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Sourdough Bread

An EASY recipe for No Knead Sourdough Bread that rises overnight and is baked in the morning. #sourdough

4.8 from 183 reviews

An easy Sourdough Bread recipe that rises overnight and bakes in the morning. A simple flexible recipe, made with sourdough starter, that can be adapted to your needs. View the  3 instructional videos above for more details. If you don’t see the videos, make sure your ad blocker is off. (NOTE: the recipe multiplier is not working correctly for doubling or tripling – so please calculate this for yourself !!! Sorry.)

Scale

Ingredients

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Other optional additions: 

Instructions

  1. 4-10 hours before mixing, feed your sourdough starter, leaving it out on the counter. (For extra sour see notes) 
  2. 8:00 pm  PLEASE Use a kitchen scale if this is your first loaf. Weigh the flour in a medium bowl (***zeroing out the weight of the bowl).  Then add salt, spices, seeds.  Mix starter and water in a small bowl until cloudy and well mixed. Pour starter-water into flour incorporating all the flour using a fork or  wood spoon. It should be a thick, shaggy, heavy, sticky dough. Mix for about 1 minute using the wood spoon– it will be a little hard to mix. Don’t worry about tidy dough here, just get the flour mixed in and cover with a wet kitchen towel and let rest 15 minutes. It will loosen up as it rests.  See notes about hydration.
  3. Do the stretch and folds.  (See the first video in post) With one wet hand (put a bowl of water next to you)  pull the dough from one side and stretch it upward, then fold it up and over to the center of the dough.  Turn the bowl and repeat, stretching and folding from the side, up over the middle, repeat for about 20 seconds or until the dough gets firm and resists. Cover, rest, repeat the process  15 minutes later. Wet hand, stretch and fold, for 20 seconds and turn the dough over in the bowl. Yes, you could do this a couple more times if you like to build the gluten, but not imperative.  🙂
  4. 8:30 pm Proof overnight, at room temp. Cover with plastic wrap or a damp kitchen towel (to keep the moisture in) and place on your kitchen counter for 8-12 hours.  (see notes on temperature) 68-70F is the ideal temp. If it is warmer, check at 7-8 hours.
  5. 6-8 AM Check the dough in the morning. The dough should have flattened, expanded, with a slight dome to the top. With a floured finger, poke into the dough, if it mostly holds its shape, it has probably risen enough.  When it has almost doubled in size (under proofing is much better than over proofing here) and looks slightly domed you will stretch & shape (see second video in post) and then place it in a parchment-lined bowl for final rising. *** So get your parchment-lined bowl ready now. Flour the parchment. My parchment does not stick to the bread- but if you are unsure, flour the parchment before putting the dough in it. I like using a high-sided medium-sized bowl versus a flat or shallow bowl to help shore up the sides. You can also use a rice floured Banneton (bread proofing basket) if you have one.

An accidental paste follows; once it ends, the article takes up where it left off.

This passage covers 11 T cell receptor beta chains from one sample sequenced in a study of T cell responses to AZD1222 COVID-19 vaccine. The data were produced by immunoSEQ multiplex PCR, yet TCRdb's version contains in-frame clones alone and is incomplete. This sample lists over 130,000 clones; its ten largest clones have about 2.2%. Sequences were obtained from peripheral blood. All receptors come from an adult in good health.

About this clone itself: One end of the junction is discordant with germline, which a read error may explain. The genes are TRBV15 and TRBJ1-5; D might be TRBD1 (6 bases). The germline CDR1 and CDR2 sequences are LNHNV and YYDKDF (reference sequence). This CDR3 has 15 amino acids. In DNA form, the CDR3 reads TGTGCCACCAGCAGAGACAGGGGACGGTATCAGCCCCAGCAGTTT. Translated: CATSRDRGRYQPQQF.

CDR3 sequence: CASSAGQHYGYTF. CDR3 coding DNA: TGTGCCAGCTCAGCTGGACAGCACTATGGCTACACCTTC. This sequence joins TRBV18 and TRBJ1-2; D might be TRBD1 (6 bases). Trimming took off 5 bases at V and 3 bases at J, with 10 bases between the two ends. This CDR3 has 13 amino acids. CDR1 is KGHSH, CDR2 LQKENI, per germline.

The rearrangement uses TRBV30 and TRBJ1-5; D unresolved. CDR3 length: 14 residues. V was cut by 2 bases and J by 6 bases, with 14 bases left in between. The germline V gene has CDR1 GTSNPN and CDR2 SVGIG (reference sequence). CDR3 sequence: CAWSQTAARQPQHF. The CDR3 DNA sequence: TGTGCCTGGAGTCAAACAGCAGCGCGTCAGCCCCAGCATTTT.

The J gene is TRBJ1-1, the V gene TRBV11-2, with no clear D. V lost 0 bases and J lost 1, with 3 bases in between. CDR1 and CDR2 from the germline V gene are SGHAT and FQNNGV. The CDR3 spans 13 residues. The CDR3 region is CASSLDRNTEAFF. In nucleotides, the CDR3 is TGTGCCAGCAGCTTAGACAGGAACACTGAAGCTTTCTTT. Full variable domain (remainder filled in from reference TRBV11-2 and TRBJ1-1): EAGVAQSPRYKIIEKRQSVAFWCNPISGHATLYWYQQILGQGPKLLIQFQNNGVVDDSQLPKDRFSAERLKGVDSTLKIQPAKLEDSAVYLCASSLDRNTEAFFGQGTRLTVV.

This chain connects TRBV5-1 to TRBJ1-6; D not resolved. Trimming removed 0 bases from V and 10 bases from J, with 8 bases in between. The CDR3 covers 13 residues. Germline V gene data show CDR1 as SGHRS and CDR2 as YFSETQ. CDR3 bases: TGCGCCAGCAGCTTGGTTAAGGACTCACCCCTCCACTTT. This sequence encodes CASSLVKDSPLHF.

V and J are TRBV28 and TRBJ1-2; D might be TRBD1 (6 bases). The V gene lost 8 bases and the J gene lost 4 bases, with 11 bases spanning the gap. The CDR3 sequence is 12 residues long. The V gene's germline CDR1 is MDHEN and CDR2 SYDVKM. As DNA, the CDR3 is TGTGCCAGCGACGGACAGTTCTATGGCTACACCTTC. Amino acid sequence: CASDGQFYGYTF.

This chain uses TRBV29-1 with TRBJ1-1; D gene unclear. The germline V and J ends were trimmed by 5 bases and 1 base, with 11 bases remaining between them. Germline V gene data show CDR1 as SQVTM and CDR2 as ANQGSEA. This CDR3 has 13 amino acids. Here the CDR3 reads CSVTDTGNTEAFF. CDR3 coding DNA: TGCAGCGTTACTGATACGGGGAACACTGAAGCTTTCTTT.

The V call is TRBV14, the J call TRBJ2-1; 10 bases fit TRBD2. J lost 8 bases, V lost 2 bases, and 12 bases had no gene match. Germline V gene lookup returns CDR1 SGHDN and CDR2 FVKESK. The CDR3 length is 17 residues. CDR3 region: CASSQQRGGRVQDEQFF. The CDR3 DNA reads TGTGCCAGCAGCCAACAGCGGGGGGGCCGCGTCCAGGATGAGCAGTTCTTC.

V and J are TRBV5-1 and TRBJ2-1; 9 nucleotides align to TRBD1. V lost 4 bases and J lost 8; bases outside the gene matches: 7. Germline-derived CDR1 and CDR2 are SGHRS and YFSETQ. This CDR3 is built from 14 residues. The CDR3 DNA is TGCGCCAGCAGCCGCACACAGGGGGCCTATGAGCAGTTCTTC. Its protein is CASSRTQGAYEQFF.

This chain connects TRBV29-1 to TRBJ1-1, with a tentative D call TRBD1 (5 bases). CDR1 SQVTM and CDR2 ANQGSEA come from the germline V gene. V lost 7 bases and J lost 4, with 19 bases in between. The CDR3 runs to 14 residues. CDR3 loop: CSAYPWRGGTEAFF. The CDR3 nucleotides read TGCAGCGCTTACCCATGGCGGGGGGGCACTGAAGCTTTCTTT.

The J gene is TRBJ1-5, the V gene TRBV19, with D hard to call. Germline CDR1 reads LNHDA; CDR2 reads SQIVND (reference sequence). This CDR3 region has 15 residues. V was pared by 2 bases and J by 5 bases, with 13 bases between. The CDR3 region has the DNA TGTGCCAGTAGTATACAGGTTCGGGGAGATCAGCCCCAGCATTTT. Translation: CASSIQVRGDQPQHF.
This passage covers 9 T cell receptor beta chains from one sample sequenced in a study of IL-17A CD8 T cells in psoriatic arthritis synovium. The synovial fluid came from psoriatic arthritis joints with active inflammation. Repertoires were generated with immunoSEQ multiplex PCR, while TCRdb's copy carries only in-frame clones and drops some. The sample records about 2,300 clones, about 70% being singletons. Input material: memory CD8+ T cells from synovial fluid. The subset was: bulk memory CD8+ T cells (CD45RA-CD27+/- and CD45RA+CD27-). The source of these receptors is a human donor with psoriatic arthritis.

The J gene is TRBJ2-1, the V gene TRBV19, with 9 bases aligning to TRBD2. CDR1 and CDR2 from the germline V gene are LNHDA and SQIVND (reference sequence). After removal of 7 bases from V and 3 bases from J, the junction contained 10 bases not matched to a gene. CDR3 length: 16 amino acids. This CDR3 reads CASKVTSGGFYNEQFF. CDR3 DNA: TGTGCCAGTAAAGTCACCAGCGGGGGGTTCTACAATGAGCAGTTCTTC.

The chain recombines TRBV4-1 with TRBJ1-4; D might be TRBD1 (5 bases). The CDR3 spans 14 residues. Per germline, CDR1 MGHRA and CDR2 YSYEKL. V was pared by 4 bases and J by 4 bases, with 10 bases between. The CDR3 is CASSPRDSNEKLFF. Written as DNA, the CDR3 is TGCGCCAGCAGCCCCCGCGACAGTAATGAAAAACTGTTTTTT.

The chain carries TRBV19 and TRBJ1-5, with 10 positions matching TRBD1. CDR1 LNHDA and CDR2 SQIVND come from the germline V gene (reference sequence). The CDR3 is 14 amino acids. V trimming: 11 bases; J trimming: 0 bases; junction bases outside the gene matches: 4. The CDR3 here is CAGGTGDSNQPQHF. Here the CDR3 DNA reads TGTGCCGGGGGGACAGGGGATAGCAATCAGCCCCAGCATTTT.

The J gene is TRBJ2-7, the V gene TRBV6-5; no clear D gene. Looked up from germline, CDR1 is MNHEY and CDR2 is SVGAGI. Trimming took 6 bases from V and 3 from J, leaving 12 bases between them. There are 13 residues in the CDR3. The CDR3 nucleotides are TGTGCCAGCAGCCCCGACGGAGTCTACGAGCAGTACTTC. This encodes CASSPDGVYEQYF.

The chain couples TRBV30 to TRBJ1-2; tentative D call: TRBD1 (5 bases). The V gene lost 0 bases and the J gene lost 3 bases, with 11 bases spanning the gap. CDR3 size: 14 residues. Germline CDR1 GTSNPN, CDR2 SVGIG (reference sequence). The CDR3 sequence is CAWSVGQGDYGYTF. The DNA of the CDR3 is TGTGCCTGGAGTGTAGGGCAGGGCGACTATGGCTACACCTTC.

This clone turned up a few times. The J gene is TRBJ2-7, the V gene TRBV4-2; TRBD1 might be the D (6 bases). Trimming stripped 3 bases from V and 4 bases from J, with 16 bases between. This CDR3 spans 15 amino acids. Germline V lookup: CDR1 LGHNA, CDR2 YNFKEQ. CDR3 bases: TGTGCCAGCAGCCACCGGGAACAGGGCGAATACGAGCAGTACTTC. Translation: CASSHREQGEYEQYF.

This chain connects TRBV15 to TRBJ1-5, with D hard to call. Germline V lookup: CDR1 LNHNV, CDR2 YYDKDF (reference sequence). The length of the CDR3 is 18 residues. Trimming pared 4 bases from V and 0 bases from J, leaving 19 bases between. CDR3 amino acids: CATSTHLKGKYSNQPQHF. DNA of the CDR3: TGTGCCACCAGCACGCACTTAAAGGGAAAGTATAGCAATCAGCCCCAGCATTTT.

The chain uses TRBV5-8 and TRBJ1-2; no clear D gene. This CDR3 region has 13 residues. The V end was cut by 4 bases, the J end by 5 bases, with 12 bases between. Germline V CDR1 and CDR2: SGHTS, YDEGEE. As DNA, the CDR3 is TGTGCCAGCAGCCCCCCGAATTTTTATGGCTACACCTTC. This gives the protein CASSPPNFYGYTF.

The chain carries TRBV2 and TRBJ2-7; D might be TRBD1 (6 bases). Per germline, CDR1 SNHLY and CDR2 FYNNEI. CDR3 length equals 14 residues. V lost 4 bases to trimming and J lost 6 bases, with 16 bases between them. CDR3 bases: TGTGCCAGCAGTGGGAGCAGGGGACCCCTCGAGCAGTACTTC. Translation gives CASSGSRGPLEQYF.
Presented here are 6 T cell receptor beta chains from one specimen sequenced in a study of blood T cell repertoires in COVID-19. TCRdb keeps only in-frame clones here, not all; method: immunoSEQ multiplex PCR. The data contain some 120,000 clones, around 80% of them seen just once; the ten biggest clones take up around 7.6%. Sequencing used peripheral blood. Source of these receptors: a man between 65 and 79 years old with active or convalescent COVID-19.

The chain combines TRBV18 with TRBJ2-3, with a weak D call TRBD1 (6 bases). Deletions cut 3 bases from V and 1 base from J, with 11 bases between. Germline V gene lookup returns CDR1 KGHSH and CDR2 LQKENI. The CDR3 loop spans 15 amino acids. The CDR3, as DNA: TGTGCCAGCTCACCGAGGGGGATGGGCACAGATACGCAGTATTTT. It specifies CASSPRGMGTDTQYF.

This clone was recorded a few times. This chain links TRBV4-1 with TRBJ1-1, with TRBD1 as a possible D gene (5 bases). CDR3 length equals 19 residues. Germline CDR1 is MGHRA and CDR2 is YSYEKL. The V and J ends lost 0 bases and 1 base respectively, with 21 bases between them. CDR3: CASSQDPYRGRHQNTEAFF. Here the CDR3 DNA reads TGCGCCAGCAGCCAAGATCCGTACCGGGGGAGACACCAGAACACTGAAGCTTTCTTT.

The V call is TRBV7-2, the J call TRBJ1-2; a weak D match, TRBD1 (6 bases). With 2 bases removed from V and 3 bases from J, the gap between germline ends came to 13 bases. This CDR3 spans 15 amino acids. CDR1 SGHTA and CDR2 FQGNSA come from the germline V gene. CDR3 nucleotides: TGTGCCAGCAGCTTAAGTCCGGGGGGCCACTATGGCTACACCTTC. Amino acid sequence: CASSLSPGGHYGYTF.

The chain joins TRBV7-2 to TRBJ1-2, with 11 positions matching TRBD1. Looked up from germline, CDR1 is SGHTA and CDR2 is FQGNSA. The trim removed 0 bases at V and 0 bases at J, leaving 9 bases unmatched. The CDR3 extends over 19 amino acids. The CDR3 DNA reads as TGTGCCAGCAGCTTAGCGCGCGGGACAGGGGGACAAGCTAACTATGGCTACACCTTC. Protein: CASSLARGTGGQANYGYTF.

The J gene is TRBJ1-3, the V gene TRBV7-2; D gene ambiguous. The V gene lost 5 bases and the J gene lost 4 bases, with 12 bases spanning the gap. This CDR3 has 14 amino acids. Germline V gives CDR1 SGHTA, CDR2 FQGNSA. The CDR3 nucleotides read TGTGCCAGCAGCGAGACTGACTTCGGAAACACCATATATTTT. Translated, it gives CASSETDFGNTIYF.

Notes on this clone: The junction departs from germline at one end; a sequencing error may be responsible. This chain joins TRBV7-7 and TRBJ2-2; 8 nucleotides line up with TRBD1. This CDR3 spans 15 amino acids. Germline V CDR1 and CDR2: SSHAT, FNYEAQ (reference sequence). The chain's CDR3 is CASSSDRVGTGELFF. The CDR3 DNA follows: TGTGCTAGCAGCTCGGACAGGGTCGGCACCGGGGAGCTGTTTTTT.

6.  STRETCH and SHAPE : (Watch 2nd video -Stretch and shape video). WITH WET HANDS Loosen the dough from the edges of a bowl with using your wet fingers, a wet spatula or wet plastic dough scraper,  sliding down the sides of the bowl. With wet hands, carefully grab the dough on each side, in the middle and lift it straight up in the air- about 1-2 feet (see photo) and place it back down, gently folding it on top of itself. This first stretch, the dough may feel loose and runny.  It should firm up as it stretches and folds. Give the bowl a quarter turn, wait 1 minute, wet your hands again and do this again. (You could repeat this one more time, 15 minutes later). Then the third time you lift and stretch, you will either lift it all the way into your parchment-lined and floured bowl seam side down. Or into your floured proofing basket seam side up. ( If seam up, pinch the seam closed).  Sprinkle top with seeds and flour (get the sides too) gently rubbing it to even coat –and add seeds if you like. 
  7. FINAL RISE and PREHEAT OVEN: Place the dough in the refrigerator for one hour  (which will make scoring easier and help with oven spring) while you preheat up the oven ( for 1 FULL hour)  to 500F with your dutch oven inside (PLEASE SEE NOTES). If you have convection- use it!  You can also bake the bread at 45oF or 475F.  You want your oven as hot as possible here– so don’t skimp on the preheat. I usually preheat for 1 hour!
  8. SCORE & BAKE When ready to bake, place dough by the stove. Score: grease your knife or blade, and score the dough swiftly and deeply, at a 45-degree angle, 3/4- 1-inch deep. One deep slash is just fine. Or criss-cross, or crescent shape. (Or feel free to add other designs, for ideas -google “scoring bread”). Oiling the knife helps as well as using a lame. You want to score where you want the dough to puff out from. You can also cut with kitchen scissors. Carefully take out the hot dutch oven,  gently lift your dough by holding the edges of the parchment and place both bread and parchment directly into the dutch oven.
  9. Cover and BAKE. It is ok if parchment peaks out. (Alternatively, if the dough is in the proofing basket, cover the basket with parchment, carefully flip the dough into the parchment and lift into your dutch oven, then score). Quickly cover and place in the middle of the oven for 20 mins with convection on, 25 minutes w/ no convection (or 30 minutes at 450F). Remove lid and it should be puffed and just lightly golden. Lower heat to 450 F, Continue baking 10- 15 minutes until deeply golden and internal temp reaches 208F.  (For a less “crusty” loaf, increase covered baking time, lower uncovered baking time. You may have to play with this.) 
  10. COOL: It will smell heavenly. Remove from the baker, let it cool 1 hour on a rack or tilted up on its side, before slicing so you don’t smash it- be patient. This is the hardest part! 🙂